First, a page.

Major Tax Changes for 2017
Will the changes have any effect on your tax return?
IRA: For year 2017, a qualified individual who would be at least 50 years old by the end of the tax year is allowed to make an additional “catch-up” contribution to a conventional or Roth IRA in the amount of $1,000. If a qualified individual will become 50 years old before the end of a calendar year, the individual’s age will be considered to be 50 as of January 1 of that tax year. For 2017, you could still be able to take a full IRA deduction if you were covered by a retirement plan and your 2017 modified AGI is less than $99,000 (married filing jointly or qualifying widow(er)), and $62,000 (single or head of household). A partial IRA deduction is allowed until your MAGI reaches $119,000 if married filing jointly, up to $71,999 if single or head of household, or up to $9,999 if married filing separately.
SIMPLE IRA: This type of plan may only be established by an employer that has 100 or fewer employees whereby each employee receives at least $5,000 in compensation in the preceding year. These are usually employer sponsored plans which may permit employee contributions. For 2017, an employee who will be at least 50 years old by the end of the tax year is able to make an additional “catch-up” contribution to a SIMPLE retirement plan in the amount of $3,000.
Elective Deferral 401(k): These are generally employer sponsored plans which may permit employee contributions. For 2017, an employee who will be at least age 50 by the end of the tax year is able to take an additional “catch-up” contribution to an elective deferral 401(k) retirement plan in the amount of $6,000.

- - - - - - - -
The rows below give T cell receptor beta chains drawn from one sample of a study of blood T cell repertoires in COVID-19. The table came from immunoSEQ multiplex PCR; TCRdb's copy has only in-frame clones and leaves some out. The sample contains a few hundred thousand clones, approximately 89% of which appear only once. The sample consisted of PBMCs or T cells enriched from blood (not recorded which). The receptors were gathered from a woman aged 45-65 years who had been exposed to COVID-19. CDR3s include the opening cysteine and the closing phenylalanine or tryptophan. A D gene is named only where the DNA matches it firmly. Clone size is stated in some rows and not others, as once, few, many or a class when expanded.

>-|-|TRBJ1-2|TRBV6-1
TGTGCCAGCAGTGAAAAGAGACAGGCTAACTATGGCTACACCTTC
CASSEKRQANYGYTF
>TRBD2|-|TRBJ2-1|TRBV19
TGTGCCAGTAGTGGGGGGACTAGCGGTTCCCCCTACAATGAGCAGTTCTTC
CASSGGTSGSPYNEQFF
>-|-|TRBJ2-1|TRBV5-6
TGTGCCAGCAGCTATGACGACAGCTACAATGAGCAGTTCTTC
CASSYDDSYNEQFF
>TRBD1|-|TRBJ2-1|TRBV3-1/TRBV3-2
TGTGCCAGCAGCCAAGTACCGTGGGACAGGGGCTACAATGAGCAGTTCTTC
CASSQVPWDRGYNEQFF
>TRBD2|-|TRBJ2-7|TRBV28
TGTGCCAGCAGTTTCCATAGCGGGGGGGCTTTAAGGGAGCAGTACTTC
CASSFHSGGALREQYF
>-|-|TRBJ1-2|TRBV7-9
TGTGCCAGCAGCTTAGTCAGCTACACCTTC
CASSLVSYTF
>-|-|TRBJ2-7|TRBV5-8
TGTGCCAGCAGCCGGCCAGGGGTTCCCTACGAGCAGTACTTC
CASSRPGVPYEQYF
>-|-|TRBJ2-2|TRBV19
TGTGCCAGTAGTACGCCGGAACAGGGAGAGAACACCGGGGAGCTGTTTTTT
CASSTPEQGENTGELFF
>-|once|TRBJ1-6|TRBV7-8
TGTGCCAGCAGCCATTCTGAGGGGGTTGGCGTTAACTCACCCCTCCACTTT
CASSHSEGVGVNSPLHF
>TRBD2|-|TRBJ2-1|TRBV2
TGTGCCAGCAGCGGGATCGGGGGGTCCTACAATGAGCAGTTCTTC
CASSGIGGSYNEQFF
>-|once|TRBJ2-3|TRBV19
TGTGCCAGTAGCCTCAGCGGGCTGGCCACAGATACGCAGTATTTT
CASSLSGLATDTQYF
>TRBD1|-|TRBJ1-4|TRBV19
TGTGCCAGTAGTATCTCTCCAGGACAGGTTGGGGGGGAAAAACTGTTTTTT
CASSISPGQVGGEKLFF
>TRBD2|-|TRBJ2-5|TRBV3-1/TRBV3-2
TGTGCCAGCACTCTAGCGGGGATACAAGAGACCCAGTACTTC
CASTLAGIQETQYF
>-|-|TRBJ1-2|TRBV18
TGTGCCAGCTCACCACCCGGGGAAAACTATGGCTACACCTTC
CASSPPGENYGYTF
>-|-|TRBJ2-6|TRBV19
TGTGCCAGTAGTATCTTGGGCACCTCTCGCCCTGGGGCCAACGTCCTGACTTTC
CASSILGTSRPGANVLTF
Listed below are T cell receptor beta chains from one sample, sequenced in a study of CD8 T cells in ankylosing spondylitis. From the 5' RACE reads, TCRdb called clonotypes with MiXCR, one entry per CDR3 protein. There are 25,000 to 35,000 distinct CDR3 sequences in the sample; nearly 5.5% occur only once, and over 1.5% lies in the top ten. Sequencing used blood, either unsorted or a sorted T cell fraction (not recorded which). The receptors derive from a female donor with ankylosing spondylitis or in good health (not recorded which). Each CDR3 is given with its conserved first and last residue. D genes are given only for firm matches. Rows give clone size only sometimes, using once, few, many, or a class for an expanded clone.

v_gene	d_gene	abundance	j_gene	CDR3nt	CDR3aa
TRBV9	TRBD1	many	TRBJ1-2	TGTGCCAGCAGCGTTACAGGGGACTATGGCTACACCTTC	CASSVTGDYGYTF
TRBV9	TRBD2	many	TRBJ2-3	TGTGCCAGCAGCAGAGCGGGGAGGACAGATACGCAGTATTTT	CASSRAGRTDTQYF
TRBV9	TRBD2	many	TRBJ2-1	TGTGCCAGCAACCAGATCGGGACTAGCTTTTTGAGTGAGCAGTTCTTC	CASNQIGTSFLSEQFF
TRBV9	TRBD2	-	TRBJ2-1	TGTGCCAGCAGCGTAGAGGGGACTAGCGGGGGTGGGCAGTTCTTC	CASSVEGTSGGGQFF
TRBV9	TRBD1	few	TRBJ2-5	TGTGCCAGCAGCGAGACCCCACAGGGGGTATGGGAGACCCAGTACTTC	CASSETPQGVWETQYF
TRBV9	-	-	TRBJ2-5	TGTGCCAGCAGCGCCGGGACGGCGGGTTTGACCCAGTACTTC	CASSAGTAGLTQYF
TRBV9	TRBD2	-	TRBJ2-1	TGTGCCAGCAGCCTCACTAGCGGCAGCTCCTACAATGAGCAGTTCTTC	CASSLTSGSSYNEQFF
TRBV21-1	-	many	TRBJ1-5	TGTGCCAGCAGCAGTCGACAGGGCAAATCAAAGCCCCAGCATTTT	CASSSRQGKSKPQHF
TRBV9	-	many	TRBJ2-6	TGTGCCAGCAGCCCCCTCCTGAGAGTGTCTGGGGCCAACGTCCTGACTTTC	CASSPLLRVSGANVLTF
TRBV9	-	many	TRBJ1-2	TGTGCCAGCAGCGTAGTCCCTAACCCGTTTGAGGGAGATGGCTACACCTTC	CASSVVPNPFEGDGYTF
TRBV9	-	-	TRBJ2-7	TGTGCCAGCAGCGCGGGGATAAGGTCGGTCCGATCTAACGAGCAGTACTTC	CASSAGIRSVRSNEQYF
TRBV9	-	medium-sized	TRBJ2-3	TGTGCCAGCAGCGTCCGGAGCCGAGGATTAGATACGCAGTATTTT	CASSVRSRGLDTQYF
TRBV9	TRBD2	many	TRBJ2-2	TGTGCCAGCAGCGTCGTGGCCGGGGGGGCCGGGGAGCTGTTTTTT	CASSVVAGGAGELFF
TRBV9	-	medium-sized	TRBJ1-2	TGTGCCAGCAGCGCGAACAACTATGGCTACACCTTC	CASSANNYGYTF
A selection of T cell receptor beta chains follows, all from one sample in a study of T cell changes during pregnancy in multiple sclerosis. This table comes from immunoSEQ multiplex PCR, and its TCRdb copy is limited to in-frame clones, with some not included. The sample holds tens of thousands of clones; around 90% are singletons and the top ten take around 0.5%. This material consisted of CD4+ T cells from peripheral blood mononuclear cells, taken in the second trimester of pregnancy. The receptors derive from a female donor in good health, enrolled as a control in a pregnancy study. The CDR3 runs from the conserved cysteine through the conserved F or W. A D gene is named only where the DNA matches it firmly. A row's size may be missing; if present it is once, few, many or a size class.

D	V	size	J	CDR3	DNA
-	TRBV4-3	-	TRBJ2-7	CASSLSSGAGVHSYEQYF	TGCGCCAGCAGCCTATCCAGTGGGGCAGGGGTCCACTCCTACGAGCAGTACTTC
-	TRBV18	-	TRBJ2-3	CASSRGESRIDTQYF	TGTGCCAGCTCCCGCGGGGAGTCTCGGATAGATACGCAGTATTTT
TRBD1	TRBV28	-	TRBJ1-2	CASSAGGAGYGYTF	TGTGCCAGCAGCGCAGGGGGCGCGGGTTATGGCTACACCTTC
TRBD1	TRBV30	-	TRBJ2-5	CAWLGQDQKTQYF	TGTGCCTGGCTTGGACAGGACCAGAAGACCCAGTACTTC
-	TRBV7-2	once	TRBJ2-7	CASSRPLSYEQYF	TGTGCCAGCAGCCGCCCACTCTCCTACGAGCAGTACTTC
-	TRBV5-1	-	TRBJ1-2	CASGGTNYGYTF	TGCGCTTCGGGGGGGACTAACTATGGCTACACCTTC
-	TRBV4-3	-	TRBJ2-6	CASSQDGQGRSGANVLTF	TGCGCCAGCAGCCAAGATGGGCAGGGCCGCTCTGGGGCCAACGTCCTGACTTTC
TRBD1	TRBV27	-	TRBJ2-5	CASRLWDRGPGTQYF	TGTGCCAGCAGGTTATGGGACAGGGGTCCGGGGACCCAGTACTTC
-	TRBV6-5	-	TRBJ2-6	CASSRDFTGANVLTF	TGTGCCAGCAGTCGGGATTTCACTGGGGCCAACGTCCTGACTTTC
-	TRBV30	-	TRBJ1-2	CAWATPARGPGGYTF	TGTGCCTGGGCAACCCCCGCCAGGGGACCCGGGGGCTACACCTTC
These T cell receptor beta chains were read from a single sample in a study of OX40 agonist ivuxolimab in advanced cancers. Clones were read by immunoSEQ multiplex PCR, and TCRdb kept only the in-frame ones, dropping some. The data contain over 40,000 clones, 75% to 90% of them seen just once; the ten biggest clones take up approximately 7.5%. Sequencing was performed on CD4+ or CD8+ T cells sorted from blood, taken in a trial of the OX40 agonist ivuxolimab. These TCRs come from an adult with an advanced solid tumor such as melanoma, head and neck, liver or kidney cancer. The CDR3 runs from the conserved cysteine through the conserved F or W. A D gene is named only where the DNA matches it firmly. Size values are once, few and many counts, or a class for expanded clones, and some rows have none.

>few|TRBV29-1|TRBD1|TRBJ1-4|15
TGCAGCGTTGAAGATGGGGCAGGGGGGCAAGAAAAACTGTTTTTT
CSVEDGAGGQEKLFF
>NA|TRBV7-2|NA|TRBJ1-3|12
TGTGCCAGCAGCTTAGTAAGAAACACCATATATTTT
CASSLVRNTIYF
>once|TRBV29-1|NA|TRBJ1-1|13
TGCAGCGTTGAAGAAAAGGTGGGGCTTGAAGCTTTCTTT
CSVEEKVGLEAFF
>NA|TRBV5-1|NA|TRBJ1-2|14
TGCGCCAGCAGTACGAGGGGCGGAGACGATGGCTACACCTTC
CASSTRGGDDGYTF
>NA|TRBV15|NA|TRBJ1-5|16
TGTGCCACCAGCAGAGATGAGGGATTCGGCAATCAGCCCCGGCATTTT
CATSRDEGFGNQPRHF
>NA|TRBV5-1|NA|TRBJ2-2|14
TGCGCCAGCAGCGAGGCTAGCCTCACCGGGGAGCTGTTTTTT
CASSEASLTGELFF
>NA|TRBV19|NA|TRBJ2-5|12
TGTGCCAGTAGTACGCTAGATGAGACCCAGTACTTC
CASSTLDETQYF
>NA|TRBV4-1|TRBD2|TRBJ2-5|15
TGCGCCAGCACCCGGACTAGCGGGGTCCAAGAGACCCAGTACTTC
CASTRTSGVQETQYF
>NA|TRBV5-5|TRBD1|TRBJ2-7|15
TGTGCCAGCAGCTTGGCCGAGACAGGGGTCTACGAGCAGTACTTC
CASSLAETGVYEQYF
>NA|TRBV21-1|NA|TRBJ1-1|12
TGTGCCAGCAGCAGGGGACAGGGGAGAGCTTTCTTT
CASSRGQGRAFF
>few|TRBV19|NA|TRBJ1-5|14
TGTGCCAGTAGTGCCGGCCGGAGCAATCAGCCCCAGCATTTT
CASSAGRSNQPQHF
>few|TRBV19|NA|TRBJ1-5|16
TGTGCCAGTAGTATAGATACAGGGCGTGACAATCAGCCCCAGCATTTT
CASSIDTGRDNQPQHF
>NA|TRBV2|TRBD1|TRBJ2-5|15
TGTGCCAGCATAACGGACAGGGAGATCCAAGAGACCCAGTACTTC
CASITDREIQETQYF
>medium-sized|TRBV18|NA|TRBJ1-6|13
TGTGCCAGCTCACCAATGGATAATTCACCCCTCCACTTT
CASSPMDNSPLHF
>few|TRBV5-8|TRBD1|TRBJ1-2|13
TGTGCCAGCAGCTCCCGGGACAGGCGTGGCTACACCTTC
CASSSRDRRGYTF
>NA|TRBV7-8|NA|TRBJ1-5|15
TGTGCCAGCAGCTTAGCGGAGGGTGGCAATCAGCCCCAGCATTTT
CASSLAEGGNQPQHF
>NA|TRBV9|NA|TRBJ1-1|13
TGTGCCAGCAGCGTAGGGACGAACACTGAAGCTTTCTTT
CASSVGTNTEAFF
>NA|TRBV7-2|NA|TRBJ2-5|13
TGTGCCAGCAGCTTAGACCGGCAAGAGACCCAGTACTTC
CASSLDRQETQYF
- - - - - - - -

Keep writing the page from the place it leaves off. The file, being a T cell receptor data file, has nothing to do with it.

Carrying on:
|IRA Maximum Contribution Limit *||$5,500||$5,500||$5,500|
|SIMPLE IRA Maximum Contribution * Limit||$12,500||$12,500||$12,000|
|401(k) Maximum Contribution Limit* (elective deferral)||$18,000||$18,000||$18,000|
* Individuals who are 50 or older by the end of the year may make catch-up contributions as explained above. Other limits may apply.
Income Levels At Which Individuals Must File Tax Returns
Income Levels at Which Individuals Must File Tax Returns
The table below lists the income levels at which individuals have to file income tax returns (even though no tax is owed).
|Single < 65||$10,400||$10,350||$10,300|
|Single 65 or older||$11,950||$11,900||$11,850|
|Married, filing separately||$4,050||$4,050||$4,000|
|Married, filing jointly, both spouses < 65||$20,800||$20,700||$20,600|
|Married, filing jointly, one spouse 65 or older||$22,950||$21,950||$21,850|
|Married, filing jointly, both spouses 65 or older||$23,300||$23,200||$23,100|
|Head of Household < 65||$13,400||$13,350||$13,250|
|Head of Household, 65 or older||$14,800||$14,800||$14,800|
|Qualifying Widow(er) < 65 with dep. child||$16,750||$16,650||$16,600|
|Qualifying Widow(er) 65 or older with dep. child||$17,850||$17,850||$17,850|
The income-level test is applicable to gross income and not to adjusted gross income.
Mileage Rate for Use of Your Car
Under the standard mileage method, the taxpayer determines the amount of the allowable deduction by multiplying all of the business miles driven during the year by the standard mileage rate. The standard mileage rate method may be utilized by self-employed individuals or employees who own or lease a car and operate up to four cars at a time for commercial purposes.
|Business||53.5 cents/mi.||54 cents/mi.||57.5 cents/mi.|
|Charitable||14 cents/mi.||14 cents/mi.||14 cents/mi.|
|Medical||17 cents/mi.||19 cents/mi.||23 cents/mi.|
|Moving||17 cents/mi.||19 cents/mi.||23 cents/mi.|
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